We all want to do our best for the planet and recycling is on the agenda.
But what can you do besides fill your usual recycling bags or bins and take them out on collection days?
Tim Duret, director of sustainable technologies for Veolia UK, the country’s leading resource management company, says there are a number of recycling routes available to the public for all sorts of items – from hedge trimmers to laptop.
“It’s just about knowing where and how best to dispose of your recycling, so that we can keep as many materials as possible in a use loop, through reuse and recycling,” he says.
As Duret points out, there are no national household rules yet, so be sure to check your local council’s website for any specific guidelines in your area.
Let’s take a look at the things that can and can’t be recycled in your home, room by room…
“The kitchen is where we find most of our recycling. Whether it’s vegetable peelings, coffee pods or a washing machine at the end of its life, so many opportunities to make a sustainable choice and recover the precious resources of our consumer goods”, Duret explains.
Plastic: “It can sometimes be a confusing topic, as many councils have specific rules for this material,” notes Duret. “Always check locally, but remember all local authorities accept plastic bottles, so they should go in your recycling bin.”
Empty your containers, rinse and save the lids as they can often be recycled too – as long as they are attached to the bottle.
Kettles: “A kettle that has boiled too many times and no longer makes a good cup of tea can be recycled to recover precious metals and electronics.” He keeps on. “The best recycling option is to take the item to a home recycling center, where all kettles will be consolidated and sent to a reprocessor to extract the materials.”
Washing machine: As with kettles, Duret says washing machines, stoves, refrigerators and dishwashers can all be taken to recycling centers if they can no longer be used.
“If you cannot go to the recycling center yourself with a bulky item, check whether your town hall offers a collection service for bulky items, or ask your new appliance installer if he offers a recycling service for your old one. “, he adds. Hardness.
Coffee pods: “Wherever you buy your coffee pods, the company should offer a Podback program so you can return your used pods for recycling.” He says these capsules are usually made of aluminum, but due to their size and composition, they are not suitable for your household recycling bins.
“There’s a lot of recyclables in the bathroom that don’t end up in the right bin,” suggests Duret. “Every item that we can recycle, rather than putting it in the trash, makes a huge difference to the environment – and prevents us from depleting our natural resources to make new items.”
Shampoo bottles: Shampoo, conditioner, shower gel, liquid soap… as Duret points out, they usually all come in plastic bottles, which are perfect for recycling and can go through the recycling system over and over again. It says to keep the lids on unless there is a pump system.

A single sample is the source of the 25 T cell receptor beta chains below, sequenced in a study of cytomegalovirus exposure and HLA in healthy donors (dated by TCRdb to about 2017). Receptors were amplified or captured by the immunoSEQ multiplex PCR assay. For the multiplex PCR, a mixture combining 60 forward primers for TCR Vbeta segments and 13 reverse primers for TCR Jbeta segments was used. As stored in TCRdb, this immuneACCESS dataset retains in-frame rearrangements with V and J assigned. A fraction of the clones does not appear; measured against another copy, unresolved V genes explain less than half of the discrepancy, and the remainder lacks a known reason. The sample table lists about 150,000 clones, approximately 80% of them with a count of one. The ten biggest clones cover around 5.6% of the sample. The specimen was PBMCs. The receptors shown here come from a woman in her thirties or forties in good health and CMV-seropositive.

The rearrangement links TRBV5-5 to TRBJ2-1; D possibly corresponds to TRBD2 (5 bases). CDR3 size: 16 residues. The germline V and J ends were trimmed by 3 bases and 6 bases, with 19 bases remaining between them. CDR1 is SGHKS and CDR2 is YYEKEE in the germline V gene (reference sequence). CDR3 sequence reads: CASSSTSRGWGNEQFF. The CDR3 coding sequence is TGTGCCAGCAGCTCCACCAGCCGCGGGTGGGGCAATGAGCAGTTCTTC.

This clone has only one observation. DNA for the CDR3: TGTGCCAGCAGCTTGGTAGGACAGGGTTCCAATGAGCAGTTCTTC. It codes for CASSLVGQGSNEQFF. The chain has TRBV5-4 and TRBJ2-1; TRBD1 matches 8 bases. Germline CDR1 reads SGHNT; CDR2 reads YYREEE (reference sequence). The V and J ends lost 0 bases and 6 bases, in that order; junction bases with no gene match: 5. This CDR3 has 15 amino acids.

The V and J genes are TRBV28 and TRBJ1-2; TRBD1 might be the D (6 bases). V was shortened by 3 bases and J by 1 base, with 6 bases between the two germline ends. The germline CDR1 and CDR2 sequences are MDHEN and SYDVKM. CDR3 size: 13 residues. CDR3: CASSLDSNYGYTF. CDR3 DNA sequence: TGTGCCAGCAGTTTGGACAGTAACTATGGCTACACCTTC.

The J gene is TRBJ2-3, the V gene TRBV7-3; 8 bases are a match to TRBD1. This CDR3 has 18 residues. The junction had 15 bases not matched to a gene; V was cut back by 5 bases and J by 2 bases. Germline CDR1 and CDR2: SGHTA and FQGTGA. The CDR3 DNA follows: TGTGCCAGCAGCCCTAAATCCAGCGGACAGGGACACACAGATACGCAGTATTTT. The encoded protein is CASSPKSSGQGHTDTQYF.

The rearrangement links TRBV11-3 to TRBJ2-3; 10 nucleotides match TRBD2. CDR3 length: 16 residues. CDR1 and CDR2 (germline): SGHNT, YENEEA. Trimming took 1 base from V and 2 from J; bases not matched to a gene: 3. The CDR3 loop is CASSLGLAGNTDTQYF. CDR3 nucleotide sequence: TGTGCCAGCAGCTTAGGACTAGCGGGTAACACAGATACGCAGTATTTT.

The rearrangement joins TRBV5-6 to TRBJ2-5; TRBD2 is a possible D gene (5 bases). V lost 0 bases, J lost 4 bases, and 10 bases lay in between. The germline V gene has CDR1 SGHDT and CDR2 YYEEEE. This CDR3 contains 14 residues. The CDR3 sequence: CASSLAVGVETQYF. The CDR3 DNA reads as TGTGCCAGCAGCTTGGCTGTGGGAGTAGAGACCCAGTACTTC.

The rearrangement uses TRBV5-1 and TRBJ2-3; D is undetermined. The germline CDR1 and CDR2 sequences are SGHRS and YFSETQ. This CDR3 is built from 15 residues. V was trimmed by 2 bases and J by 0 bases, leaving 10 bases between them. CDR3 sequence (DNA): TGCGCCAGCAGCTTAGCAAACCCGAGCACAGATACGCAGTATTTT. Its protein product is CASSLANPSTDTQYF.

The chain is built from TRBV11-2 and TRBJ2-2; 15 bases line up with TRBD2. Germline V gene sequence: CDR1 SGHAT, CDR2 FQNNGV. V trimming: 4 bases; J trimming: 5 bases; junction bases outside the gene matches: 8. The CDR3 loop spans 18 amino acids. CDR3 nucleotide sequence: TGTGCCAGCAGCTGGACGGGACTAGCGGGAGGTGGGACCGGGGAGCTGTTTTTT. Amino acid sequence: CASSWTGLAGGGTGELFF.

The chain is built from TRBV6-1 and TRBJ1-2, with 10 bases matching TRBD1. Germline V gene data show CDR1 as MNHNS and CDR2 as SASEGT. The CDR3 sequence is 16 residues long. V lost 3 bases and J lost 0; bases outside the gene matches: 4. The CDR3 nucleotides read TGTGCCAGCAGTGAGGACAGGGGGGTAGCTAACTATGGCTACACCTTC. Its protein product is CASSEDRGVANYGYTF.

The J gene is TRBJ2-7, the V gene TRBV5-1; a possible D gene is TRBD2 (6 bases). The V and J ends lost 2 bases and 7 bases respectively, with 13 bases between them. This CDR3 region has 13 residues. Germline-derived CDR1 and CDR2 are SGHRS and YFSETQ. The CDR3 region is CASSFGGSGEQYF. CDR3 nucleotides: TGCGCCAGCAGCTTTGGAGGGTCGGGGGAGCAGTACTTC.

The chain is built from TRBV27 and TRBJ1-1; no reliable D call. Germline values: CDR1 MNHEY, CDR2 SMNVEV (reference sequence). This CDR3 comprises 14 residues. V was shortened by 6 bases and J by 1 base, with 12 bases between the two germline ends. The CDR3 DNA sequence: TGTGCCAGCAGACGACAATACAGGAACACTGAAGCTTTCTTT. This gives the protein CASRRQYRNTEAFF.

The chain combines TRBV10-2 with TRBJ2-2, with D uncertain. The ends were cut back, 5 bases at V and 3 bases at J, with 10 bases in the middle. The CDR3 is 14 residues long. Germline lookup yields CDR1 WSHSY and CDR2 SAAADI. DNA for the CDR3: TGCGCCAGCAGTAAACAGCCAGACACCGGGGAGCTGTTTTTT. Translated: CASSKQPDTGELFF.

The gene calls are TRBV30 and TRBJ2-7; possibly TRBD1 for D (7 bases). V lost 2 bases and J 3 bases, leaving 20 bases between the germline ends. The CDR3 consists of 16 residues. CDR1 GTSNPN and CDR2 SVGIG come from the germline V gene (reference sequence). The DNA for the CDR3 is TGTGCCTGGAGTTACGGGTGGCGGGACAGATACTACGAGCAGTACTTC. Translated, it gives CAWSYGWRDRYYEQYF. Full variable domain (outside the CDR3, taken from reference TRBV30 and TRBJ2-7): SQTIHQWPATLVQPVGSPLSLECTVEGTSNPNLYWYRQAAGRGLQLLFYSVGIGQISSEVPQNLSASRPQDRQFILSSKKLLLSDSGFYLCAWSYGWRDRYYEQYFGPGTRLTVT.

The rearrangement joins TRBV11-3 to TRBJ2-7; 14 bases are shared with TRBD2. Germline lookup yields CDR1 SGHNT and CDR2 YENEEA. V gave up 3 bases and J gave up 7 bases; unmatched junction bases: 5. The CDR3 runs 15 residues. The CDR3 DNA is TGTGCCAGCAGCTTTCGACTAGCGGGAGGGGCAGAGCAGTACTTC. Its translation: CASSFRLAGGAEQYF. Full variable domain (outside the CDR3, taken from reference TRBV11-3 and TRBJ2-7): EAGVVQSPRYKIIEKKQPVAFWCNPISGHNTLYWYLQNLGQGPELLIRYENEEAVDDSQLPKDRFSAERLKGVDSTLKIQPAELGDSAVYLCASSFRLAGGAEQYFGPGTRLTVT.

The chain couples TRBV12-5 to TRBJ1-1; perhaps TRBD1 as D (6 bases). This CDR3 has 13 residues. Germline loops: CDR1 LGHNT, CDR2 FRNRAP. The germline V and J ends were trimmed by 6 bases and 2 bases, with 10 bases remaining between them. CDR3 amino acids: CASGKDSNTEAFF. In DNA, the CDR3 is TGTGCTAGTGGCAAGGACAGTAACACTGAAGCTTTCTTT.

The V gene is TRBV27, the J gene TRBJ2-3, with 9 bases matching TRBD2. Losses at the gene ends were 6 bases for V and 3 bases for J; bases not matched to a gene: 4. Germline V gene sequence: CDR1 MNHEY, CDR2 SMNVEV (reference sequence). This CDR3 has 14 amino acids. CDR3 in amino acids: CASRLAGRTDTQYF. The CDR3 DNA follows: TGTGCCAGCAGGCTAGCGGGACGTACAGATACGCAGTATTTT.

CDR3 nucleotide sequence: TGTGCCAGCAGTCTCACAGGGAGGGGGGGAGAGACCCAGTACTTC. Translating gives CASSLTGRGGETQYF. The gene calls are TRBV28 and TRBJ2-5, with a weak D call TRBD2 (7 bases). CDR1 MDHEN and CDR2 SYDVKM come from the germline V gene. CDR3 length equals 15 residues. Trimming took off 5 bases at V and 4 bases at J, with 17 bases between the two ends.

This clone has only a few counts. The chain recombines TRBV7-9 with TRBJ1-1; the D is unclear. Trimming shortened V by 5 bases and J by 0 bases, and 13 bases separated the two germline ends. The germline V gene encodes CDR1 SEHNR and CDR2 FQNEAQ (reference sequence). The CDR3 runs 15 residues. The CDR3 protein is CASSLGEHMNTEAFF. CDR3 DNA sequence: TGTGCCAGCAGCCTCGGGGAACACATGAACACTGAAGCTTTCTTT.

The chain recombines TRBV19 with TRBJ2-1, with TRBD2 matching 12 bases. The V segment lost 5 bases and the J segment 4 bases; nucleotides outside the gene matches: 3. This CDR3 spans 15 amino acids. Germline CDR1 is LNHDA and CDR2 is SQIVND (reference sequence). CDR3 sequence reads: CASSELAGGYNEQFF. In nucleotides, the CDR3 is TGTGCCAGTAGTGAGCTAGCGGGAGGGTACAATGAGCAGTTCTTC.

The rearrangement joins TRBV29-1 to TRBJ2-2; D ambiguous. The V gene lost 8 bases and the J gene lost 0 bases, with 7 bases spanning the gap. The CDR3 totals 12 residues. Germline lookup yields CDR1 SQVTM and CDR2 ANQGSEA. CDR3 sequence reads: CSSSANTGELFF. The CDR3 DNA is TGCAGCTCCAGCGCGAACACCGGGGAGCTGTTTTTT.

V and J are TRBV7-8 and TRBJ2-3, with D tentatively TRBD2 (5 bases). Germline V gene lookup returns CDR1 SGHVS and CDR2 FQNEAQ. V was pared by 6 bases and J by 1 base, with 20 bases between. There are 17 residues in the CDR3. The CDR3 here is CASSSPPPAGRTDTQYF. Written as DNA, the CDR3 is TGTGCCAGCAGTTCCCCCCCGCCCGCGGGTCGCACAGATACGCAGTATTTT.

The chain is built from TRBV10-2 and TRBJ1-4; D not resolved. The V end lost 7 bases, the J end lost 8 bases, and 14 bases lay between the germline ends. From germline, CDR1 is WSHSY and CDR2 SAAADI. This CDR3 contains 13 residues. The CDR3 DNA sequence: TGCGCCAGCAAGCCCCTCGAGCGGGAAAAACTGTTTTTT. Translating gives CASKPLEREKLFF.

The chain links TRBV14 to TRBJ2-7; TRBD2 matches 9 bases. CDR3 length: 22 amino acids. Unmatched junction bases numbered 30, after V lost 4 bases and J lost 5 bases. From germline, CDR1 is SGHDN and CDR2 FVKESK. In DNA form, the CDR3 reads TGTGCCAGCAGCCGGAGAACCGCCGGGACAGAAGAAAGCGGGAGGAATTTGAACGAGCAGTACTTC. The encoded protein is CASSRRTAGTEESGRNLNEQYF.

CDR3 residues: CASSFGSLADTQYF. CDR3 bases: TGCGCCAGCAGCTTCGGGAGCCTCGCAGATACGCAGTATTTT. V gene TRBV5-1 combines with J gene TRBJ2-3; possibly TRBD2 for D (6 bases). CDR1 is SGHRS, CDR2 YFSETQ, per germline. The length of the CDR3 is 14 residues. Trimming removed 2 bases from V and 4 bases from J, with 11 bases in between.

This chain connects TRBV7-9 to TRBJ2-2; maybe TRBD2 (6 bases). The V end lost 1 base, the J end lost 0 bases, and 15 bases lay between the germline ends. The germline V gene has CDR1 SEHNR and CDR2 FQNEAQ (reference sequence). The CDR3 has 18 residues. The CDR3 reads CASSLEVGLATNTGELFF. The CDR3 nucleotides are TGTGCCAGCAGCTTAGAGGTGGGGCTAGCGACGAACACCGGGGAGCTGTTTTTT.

Toilet paper rolls: “We have a great record of recycling paper and cards in the UK, but there are still items that we forget can be recycled,” suggests Duret. “The small cardboard toilet roll shouldn’t be overlooked, as it’s an easy win for being more sustainable at home.”
Toothpaste tubes: He says progress is being made with these tubes – but it’s not yet universal that manufacturers are making these packages recyclable. “It’s best to check your board’s label and website, or research a take-back program with the brand.”
“In this room, we tend to find that large items often go in the trash, rather than recycling. But the bigger the object, the more resources we can extract! enthuses Duret.
Televisions: “It is estimated that less than 40% of electronic and electrical devices thrown away each year are recycled, but we have facilities that can recycle them.
“For example, Veolia’s television recycling center in Bridgnorth recycles 350,000 screens each year. Drop off your old TV at a home recycling center and our robots and staff can recover the gold, plastic and glass,” says Duret.
Battery: Duret says these contain valuable resources, but they must be recycled in the right way to avoid any fire hazard that can arise when they are put in household trash.
“You can recycle batteries at supermarkets, some electronics stores, household recycling centers and some councils even offer this service on the street, so check online,” he recommends.
Irons: Like kettles, Duret says irons contain valuable electronic components, as well as metals that can be recycled and used to create new products. “Take them to your local recycling center and we’ll turn them into consumer goods.”
Antique furniture: If you redo the living room and you have a closet that no longer fits, he says to sell it, give it away or recycle it, so it can get a second life. Furniture dropped off at recycling centers is either donated, repaired or recycled, so they can salvage as much of it as possible.
Clothes: Textile banks can be found on the street, as well as sometimes in supermarket car parks and recycling centers. Duret says clothes that can’t be worn again or donated can be deposited in banks where the fibers will be recycled.
“Don’t put clothes in your household recycling bins, as they can get tangled in recycling equipment,” he recommends.
Mobile phones: “Up to 80% of your phone is recyclable, so avoid throwing it in the trash as it could be very valuable – plus it’s a fire hazard,” he warns.
“Instead, it could be a good opportunity to recycle your phone through the mobile provider or online.”
Aerosols: Empty hairspray and deodorant cans can be recycled in most local communities, says Duret. Check if they can go in your recycling bin on your council’s website.
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